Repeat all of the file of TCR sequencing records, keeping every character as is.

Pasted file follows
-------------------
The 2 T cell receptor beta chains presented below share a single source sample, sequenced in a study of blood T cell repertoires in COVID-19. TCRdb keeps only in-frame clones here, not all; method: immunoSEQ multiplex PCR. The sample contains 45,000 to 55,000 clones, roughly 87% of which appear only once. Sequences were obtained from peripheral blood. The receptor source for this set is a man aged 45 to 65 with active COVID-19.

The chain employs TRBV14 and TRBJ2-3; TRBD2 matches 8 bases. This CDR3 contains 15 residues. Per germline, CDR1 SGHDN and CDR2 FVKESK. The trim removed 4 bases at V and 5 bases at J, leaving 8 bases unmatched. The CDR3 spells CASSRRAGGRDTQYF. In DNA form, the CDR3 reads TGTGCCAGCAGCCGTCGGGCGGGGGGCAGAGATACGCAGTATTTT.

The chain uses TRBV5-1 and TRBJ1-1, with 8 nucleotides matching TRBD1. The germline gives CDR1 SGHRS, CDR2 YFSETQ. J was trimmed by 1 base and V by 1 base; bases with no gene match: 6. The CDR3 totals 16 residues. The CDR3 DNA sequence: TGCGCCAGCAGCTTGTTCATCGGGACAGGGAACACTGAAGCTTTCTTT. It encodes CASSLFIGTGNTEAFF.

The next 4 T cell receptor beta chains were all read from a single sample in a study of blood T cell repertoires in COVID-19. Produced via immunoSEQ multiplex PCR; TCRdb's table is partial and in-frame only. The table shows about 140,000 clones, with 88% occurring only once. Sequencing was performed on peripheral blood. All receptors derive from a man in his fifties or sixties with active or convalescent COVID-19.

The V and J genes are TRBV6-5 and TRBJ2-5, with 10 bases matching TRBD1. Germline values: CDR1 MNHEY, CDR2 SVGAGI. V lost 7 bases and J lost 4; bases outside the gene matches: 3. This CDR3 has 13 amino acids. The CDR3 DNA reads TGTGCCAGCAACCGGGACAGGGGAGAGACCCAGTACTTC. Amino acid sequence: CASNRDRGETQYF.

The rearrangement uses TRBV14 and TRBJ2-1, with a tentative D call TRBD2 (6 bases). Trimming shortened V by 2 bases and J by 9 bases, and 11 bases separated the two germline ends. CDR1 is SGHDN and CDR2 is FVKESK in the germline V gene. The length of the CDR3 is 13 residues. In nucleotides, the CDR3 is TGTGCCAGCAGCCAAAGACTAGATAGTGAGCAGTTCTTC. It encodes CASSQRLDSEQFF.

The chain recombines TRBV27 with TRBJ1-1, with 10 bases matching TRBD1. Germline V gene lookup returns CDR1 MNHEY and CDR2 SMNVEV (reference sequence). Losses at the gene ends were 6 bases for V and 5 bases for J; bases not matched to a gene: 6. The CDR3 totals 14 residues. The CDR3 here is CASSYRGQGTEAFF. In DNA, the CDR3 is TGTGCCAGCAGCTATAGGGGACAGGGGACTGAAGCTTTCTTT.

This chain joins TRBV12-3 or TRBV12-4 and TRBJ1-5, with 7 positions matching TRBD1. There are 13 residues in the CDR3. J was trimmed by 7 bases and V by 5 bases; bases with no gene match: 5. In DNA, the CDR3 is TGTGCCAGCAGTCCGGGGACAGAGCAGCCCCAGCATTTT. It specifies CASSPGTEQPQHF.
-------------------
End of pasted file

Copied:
The 2 T cell receptor beta chains presented below share a single source sample, sequenced in a study of blood T cell repertoires in COVID-19. TCRdb keeps only in-frame clones here, not all; method: immunoSEQ multiplex PCR. The sample contains 45,000 to 55,000 clones, roughly 87% of which appear only once. Sequences were obtained from peripheral blood. The receptor source for this set is a man aged 45 to 65 with active COVID-19.

The chain employs TRBV14 and TRBJ2-3; TRBD2 matches 8 bases. This CDR3 contains 15 residues. Per germline, CDR1 SGHDN and CDR2 FVKESK. The trim removed 4 bases at V and 5 bases at J, leaving 8 bases unmatched. The CDR3 spells CASSRRAGGRDTQYF. In DNA form, the CDR3 reads TGTGCCAGCAGCCGTCGGGCGGGGGGCAGAGATACGCAGTATTTT.

The chain uses TRBV5-1 and TRBJ1-1, with 8 nucleotides matching TRBD1. The germline gives CDR1 SGHRS, CDR2 YFSETQ. J was trimmed by 1 base and V by 1 base; bases with no gene match: 6. The CDR3 totals 16 residues. The CDR3 DNA sequence: TGCGCCAGCAGCTTGTTCATCGGGACAGGGAACACTGAAGCTTTCTTT. It encodes CASSLFIGTGNTEAFF.

The next 4 T cell receptor beta chains were all read from a single sample in a study of blood T cell repertoires in COVID-19. Produced via immunoSEQ multiplex PCR; TCRdb's table is partial and in-frame only. The table shows about 140,000 clones, with 88% occurring only once. Sequencing was performed on peripheral blood. All receptors derive from a man in his fifties or sixties with active or convalescent COVID-19.

The V and J genes are TRBV6-5 and TRBJ2-5, with 10 bases matching TRBD1. Germline values: CDR1 MNHEY, CDR2 SVGAGI. V lost 7 bases and J lost 4; bases outside the gene matches: 3. This CDR3 has 13 amino acids. The CDR3 DNA reads TGTGCCAGCAACCGGGACAGGGGAGAGACCCAGTACTTC. Amino acid sequence: CASNRDRGETQYF.

The rearrangement uses TRBV14 and TRBJ2-1, with a tentative D call TRBD2 (6 bases). Trimming shortened V by 2 bases and J by 9 bases, and 11 bases separated the two germline ends. CDR1 is SGHDN and CDR2 is FVKESK in the germline V gene. The length of the CDR3 is 13 residues. In nucleotides, the CDR3 is TGTGCCAGCAGCCAAAGACTAGATAGTGAGCAGTTCTTC. It encodes CASSQRLDSEQFF.

The chain recombines TRBV27 with TRBJ1-1, with 10 bases matching TRBD1. Germline V gene lookup returns CDR1 MNHEY and CDR2 SMNVEV (reference sequence). Losses at the gene ends were 6 bases for V and 5 bases for J; bases not matched to a gene: 6. The CDR3 totals 14 residues. The CDR3 here is CASSYRGQGTEAFF. In DNA, the CDR3 is TGTGCCAGCAGCTATAGGGGACAGGGGACTGAAGCTTTCTTT.

This chain joins TRBV12-3 or TRBV12-4 and TRBJ1-5, with 7 positions matching TRBD1. There are 13 residues in the CDR3. J was trimmed by 7 bases and V by 5 bases; bases with no gene match: 5. In DNA, the CDR3 is TGTGCCAGCAGTCCGGGGACAGAGCAGCCCCAGCATTTT. It specifies CASSPGTEQPQHF.